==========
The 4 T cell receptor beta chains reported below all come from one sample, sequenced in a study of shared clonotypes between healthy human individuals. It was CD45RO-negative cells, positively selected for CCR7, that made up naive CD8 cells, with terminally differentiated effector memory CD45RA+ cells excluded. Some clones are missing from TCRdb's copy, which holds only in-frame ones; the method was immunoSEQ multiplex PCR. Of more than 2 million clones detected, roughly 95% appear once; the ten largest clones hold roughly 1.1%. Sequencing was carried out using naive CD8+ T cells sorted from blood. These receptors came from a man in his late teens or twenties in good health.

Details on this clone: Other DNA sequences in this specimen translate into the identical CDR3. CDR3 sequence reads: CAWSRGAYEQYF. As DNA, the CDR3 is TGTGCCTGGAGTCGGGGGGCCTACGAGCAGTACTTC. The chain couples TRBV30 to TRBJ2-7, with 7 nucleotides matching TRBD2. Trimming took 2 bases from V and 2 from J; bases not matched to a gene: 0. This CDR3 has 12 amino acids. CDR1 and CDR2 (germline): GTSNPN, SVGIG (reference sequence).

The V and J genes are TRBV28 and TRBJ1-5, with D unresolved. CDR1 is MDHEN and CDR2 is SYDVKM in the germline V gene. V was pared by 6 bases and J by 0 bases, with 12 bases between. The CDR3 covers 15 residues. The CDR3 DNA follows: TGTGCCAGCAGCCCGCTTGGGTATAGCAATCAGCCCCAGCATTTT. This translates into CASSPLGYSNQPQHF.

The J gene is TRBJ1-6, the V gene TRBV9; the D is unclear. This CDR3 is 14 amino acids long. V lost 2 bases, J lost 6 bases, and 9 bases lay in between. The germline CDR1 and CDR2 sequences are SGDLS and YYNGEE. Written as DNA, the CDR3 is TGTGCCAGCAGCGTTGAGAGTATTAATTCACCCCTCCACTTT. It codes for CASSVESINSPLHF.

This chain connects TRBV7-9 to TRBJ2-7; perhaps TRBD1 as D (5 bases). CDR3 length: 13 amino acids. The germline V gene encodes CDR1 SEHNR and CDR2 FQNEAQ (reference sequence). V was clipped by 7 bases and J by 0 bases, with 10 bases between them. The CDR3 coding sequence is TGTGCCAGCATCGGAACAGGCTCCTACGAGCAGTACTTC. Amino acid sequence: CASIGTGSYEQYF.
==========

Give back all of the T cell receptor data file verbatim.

The 4 T cell receptor beta chains reported below all come from one sample, sequenced in a study of shared clonotypes between healthy human individuals. It was CD45RO-negative cells, positively selected for CCR7, that made up naive CD8 cells, with terminally differentiated effector memory CD45RA+ cells excluded. Some clones are missing from TCRdb's copy, which holds only in-frame ones; the method was immunoSEQ multiplex PCR. Of more than 2 million clones detected, roughly 95% appear once; the ten largest clones hold roughly 1.1%. Sequencing was carried out using naive CD8+ T cells sorted from blood. These receptors came from a man in his late teens or twenties in good health.

Details on this clone: Other DNA sequences in this specimen translate into the identical CDR3. CDR3 sequence reads: CAWSRGAYEQYF. As DNA, the CDR3 is TGTGCCTGGAGTCGGGGGGCCTACGAGCAGTACTTC. The chain couples TRBV30 to TRBJ2-7, with 7 nucleotides matching TRBD2. Trimming took 2 bases from V and 2 from J; bases not matched to a gene: 0. This CDR3 has 12 amino acids. CDR1 and CDR2 (germline): GTSNPN, SVGIG (reference sequence).

The V and J genes are TRBV28 and TRBJ1-5, with D unresolved. CDR1 is MDHEN and CDR2 is SYDVKM in the germline V gene. V was pared by 6 bases and J by 0 bases, with 12 bases between. The CDR3 covers 15 residues. The CDR3 DNA follows: TGTGCCAGCAGCCCGCTTGGGTATAGCAATCAGCCCCAGCATTTT. This translates into CASSPLGYSNQPQHF.

The J gene is TRBJ1-6, the V gene TRBV9; the D is unclear. This CDR3 is 14 amino acids long. V lost 2 bases, J lost 6 bases, and 9 bases lay in between. The germline CDR1 and CDR2 sequences are SGDLS and YYNGEE. Written as DNA, the CDR3 is TGTGCCAGCAGCGTTGAGAGTATTAATTCACCCCTCCACTTT. It codes for CASSVESINSPLHF.

This chain connects TRBV7-9 to TRBJ2-7; perhaps TRBD1 as D (5 bases). CDR3 length: 13 amino acids. The germline V gene encodes CDR1 SEHNR and CDR2 FQNEAQ (reference sequence). V was clipped by 7 bases and J by 0 bases, with 10 bases between them. The CDR3 coding sequence is TGTGCCAGCATCGGAACAGGCTCCTACGAGCAGTACTTC. Amino acid sequence: CASIGTGSYEQYF.